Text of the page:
This topic provides an overview of tables in Imply Polaris.
A Polaris table is a first-class object that holds interrelated data organized in rows and columns. Polaris uses tables to store and display data records.
You can have up to 1000 tables per organization, and each table can hold up to 400 columns.
Required user permissions
For more information on permissions, visit Permissions reference.
Create a table
You create a table using the Polaris UI or the Tables API. To create a table, all you need is its name, schema mode, and table type. Polaris can also automatically create the table and configure these details for you when you start a new ingestion job.
To create a table in the Polaris UI, select Tables from the left pane to access the Tables page. Click the Create table button located in the top-right corner of the page to create a new table.
The following screenshot shows the Tables page with the Create new table dialog displayed:
To create a table by API, see Create a table by API.
Once you create a table, you can click the ellipsis on the right side of the table's row to access some table options. For example, you can query the table in the SQL console or by API or create a data cube from the table. You can also edit the table, load data into it, drop it, or add it to a collection.
Automatically created tables
You can submit an ingestion job without creating a table in advance, and Polaris will create the table before starting the job. Polaris defines the table using the following framework:
- Name: Supplied by the user in a new table dialog or as supplied in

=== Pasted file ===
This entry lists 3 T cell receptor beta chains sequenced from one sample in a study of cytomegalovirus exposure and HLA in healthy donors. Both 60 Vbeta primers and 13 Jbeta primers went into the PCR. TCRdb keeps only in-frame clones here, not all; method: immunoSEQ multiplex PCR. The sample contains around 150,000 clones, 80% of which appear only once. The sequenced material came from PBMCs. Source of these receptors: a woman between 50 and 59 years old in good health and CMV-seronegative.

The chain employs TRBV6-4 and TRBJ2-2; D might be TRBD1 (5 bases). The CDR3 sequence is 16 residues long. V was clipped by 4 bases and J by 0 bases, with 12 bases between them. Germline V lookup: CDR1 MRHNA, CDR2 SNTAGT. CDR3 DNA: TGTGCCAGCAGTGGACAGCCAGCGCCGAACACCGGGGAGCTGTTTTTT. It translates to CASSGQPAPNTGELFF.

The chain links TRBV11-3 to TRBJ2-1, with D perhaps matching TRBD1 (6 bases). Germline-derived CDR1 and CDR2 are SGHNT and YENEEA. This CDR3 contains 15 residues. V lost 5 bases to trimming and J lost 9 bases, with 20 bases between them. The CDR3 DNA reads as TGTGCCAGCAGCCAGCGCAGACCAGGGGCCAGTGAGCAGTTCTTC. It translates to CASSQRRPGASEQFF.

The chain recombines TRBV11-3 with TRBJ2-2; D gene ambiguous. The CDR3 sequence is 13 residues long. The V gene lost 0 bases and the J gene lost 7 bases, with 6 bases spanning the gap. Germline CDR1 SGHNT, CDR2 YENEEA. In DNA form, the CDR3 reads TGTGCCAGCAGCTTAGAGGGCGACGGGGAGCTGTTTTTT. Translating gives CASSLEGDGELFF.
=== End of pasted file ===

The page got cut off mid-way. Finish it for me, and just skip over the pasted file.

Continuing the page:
target.tableNamefor an API request.
- Schema mode: Always flexible.
- Table type: If the ingestion job contains one or more aggregation functions in the mappings, Polaris creates an aggregate table. Otherwise, Polaris creates a detail table. For more information, see Ingest data.
If the table is created from the ingestion job, the table will stay created even if the ingestion job fails.
To enable this behavior by API, set
createTableIfNotExists to true in the ingestion job spec.
Table name limitations
The table name must be unique. Additionally, the table name cannot:
- Be empty
- Have leading or trailing spaces
- Start with the
- Be longer than 255 characters
- Contain the following characters:
- Whitespace characters except space
- ASCII characters between ASCII 0-31 and 127-159. See the complete table of ASCII characters for more information.
- Emojis and Unicode block specials,
- Unicode characters in the
\uD800 - \uF8FFrange, which are reserved exclusively for use with UTF-16.
Delete a table
To delete a table, navigate to the Tables page. Click the ellipsis Open menu icon for the table you want to delete and select Drop table.
After you delete a table, data might still be available for a short time until the backend drops all the data.
For information on deleting data from a table, see Delete data.
Table schema and mode